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    1. its a shame the way they were treated upon their return. still is.

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  12. I haven't read those books, but have read other accounts of Vietnam. My post today is also "Hearts Heavy, the Letter V" on Vietnam.
    We live in San Diego, near the Marine base and the Naval base. Recently the traveling Wall dedicated to Vietnam soldiers who did not come home was here by the ships. Everyone sought out those whom they knew. Everyone was crying, myself as well. There were many names from my farming area in Illinois.

    Good post. Thank you.

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    1. oh I bet that wall was amazing. thank you for sharing.

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  13. I haven't read anything by these authors, but it is important to make history interesting for young people so that they are encouraged to learn more.

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  14. this book looks great thank you for sharing mine is here http://ussminnow1964.blogspot.com/2014/04/a-z-challenge-v.html

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  15. Gotta throw in a plug for my DOG TAGS series, realistic military stories about working dogs and their handlers set in different wars throughout US History, including present-day Afghanistan, Vietnam, WWII, and the Civil War. For middle grade readers, the US has had troops deployed in combat their entire lives and, as young citizens in our democracy, it is vital they read books with all kinds of viewpoints that engage with this experience. http://www.calexanderlondon.com/books/group/dog-tags

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    1. Hey Alex, Thanks for popping in!
      Hey GANG!! C Alexander London is a huge ROCKSTAR at my house and I LOVE his Dog Tags series about working military dogs!!!
      DO check his books out they are grrrrrreat!!

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  16. i've read several Vietnam novels; I would recommend Paco's Story by Larry Heinemann, which was one of the first serious 'literary' novels to come out after the war. It's out of print now sadly. I also had the pleasure of meeting Heinemann when he conducted a writing workshop in Dublin several years ago. A lovely man and a great writer. I would also advise looking for Tim O'Brien's "The Things They Carried" .... and for historical context, everyone should read 'The Quiet American' by Graham Greene. I went to Vietman in the mid 90s (just as its tourism industry was gettinvg going). fantastic place, truly wonderful people.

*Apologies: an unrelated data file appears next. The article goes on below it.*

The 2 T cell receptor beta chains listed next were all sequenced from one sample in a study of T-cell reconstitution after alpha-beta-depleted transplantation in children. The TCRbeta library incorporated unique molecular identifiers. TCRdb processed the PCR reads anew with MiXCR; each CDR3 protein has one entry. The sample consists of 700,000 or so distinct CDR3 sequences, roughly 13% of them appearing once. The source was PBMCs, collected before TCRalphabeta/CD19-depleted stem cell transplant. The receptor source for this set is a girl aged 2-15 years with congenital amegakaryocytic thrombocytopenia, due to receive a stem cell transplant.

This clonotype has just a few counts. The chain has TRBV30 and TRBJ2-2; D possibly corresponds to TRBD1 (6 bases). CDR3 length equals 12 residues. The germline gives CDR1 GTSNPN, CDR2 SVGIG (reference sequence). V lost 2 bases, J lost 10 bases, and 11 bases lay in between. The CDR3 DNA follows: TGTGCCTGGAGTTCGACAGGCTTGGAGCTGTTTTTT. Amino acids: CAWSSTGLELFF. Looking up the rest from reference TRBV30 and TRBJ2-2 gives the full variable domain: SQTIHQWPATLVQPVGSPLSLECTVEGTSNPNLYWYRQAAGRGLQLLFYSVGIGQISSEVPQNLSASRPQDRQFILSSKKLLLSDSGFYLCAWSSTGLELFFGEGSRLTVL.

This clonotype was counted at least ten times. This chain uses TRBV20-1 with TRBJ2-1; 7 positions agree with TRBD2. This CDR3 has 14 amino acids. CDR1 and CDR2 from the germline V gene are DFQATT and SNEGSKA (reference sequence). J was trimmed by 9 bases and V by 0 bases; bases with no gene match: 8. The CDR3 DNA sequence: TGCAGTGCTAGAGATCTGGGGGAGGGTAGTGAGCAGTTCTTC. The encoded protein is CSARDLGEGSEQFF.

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    1. thank you for your suggestions.

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    2. I just finished reading 'The Things They Carried' and can highly recommend it. The writing is breathtaking and honest, and gets right into the heart of what war means and is.
      I cried when I finished it, and will probably read it again soon ...
      Kirsten @ A Scenic Route

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  17. I haven't read either authors that I can recall, though I read extensively about Vietnam back in the late 70;s-80's. I'm not sure how I would react to a historical fiction novel for youth about this subject. Can the story be told with enough realism to convey not only the honor of serving, but the horrors as well? Working with veterans through the program Project Healing Waters Fly Fishing (many from the Vietnam War) I have seen and witnessed the affects of the war experience. I'm not sure I could read it with an open mind and make an honest opinion.

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    1. I respect your opinion. You'll get no argument here.

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  18. This sounds great. Thanks for the recommendation.

    jean